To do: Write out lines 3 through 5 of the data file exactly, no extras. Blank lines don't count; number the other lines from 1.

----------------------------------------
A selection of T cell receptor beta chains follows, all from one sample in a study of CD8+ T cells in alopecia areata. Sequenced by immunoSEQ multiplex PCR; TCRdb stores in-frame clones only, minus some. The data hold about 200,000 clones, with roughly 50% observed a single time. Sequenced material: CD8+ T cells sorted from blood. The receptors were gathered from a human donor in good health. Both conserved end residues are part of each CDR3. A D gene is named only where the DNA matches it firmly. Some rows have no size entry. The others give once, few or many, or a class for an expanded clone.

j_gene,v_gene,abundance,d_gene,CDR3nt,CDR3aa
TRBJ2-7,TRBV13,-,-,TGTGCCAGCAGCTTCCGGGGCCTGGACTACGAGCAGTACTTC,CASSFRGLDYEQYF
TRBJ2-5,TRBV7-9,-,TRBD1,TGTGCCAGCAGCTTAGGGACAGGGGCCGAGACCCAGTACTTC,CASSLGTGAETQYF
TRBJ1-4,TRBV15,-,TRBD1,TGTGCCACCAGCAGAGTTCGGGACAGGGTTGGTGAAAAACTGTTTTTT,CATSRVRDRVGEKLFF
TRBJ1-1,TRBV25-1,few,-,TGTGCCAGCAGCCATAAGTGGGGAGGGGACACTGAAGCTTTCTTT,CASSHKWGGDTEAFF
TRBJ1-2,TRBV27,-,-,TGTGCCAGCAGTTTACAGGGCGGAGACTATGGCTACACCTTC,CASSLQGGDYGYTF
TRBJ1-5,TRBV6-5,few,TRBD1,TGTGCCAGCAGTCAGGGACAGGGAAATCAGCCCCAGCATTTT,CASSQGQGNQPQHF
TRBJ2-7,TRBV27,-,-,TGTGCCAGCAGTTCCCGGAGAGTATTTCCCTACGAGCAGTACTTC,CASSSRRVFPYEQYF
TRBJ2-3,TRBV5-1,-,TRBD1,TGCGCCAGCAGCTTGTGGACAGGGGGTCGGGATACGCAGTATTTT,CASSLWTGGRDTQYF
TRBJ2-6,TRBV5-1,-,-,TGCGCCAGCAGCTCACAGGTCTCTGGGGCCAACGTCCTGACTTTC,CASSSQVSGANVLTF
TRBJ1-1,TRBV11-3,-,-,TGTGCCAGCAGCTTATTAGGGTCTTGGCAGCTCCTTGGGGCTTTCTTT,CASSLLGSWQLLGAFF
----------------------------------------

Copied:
TRBJ2-7,TRBV13,-,-,TGTGCCAGCAGCTTCCGGGGCCTGGACTACGAGCAGTACTTC,CASSFRGLDYEQYF
TRBJ2-5,TRBV7-9,-,TRBD1,TGTGCCAGCAGCTTAGGGACAGGGGCCGAGACCCAGTACTTC,CASSLGTGAETQYF
TRBJ1-4,TRBV15,-,TRBD1,TGTGCCACCAGCAGAGTTCGGGACAGGGTTGGTGAAAAACTGTTTTTT,CATSRVRDRVGEKLFF